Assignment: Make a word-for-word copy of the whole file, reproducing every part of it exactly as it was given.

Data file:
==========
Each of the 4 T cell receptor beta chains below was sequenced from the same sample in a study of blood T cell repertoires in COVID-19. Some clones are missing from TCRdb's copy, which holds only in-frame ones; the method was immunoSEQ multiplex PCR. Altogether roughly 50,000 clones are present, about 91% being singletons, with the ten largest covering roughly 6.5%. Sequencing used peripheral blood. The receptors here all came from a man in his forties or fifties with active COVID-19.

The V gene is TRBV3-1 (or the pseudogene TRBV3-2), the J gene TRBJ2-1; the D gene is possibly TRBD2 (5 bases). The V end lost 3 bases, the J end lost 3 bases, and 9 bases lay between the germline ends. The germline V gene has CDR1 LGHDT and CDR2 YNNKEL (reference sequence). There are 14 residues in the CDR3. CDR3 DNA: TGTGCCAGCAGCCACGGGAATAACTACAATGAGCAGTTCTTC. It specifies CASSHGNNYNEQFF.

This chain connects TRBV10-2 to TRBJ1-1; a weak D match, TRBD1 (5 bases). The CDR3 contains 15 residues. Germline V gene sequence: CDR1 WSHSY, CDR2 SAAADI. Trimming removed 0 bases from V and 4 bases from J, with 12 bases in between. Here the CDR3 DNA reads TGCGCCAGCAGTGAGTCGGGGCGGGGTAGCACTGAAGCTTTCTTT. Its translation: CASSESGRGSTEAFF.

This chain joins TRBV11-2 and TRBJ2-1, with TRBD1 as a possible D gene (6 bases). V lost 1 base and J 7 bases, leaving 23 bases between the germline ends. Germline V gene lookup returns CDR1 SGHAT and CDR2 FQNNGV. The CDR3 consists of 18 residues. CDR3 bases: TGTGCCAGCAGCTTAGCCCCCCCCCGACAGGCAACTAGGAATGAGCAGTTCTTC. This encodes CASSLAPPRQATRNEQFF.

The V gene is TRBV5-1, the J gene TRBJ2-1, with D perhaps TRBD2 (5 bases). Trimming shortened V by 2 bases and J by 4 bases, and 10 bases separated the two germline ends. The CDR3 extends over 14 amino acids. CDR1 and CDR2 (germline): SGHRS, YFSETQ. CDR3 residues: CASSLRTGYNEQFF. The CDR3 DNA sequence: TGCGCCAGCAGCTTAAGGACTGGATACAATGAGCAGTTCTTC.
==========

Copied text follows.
Each of the 4 T cell receptor beta chains below was sequenced from the same sample in a study of blood T cell repertoires in COVID-19. Some clones are missing from TCRdb's copy, which holds only in-frame ones; the method was immunoSEQ multiplex PCR. Altogether roughly 50,000 clones are present, about 91% being singletons, with the ten largest covering roughly 6.5%. Sequencing used peripheral blood. The receptors here all came from a man in his forties or fifties with active COVID-19.

The V gene is TRBV3-1 (or the pseudogene TRBV3-2), the J gene TRBJ2-1; the D gene is possibly TRBD2 (5 bases). The V end lost 3 bases, the J end lost 3 bases, and 9 bases lay between the germline ends. The germline V gene has CDR1 LGHDT and CDR2 YNNKEL (reference sequence). There are 14 residues in the CDR3. CDR3 DNA: TGTGCCAGCAGCCACGGGAATAACTACAATGAGCAGTTCTTC. It specifies CASSHGNNYNEQFF.

This chain connects TRBV10-2 to TRBJ1-1; a weak D match, TRBD1 (5 bases). The CDR3 contains 15 residues. Germline V gene sequence: CDR1 WSHSY, CDR2 SAAADI. Trimming removed 0 bases from V and 4 bases from J, with 12 bases in between. Here the CDR3 DNA reads TGCGCCAGCAGTGAGTCGGGGCGGGGTAGCACTGAAGCTTTCTTT. Its translation: CASSESGRGSTEAFF.

This chain joins TRBV11-2 and TRBJ2-1, with TRBD1 as a possible D gene (6 bases). V lost 1 base and J 7 bases, leaving 23 bases between the germline ends. Germline V gene lookup returns CDR1 SGHAT and CDR2 FQNNGV. The CDR3 consists of 18 residues. CDR3 bases: TGTGCCAGCAGCTTAGCCCCCCCCCGACAGGCAACTAGGAATGAGCAGTTCTTC. This encodes CASSLAPPRQATRNEQFF.

The V gene is TRBV5-1, the J gene TRBJ2-1, with D perhaps TRBD2 (5 bases). Trimming shortened V by 2 bases and J by 4 bases, and 10 bases separated the two germline ends. The CDR3 extends over 14 amino acids. CDR1 and CDR2 (germline): SGHRS, YFSETQ. CDR3 residues: CASSLRTGYNEQFF. The CDR3 DNA sequence: TGCGCCAGCAGCTTAAGGACTGGATACAATGAGCAGTTCTTC.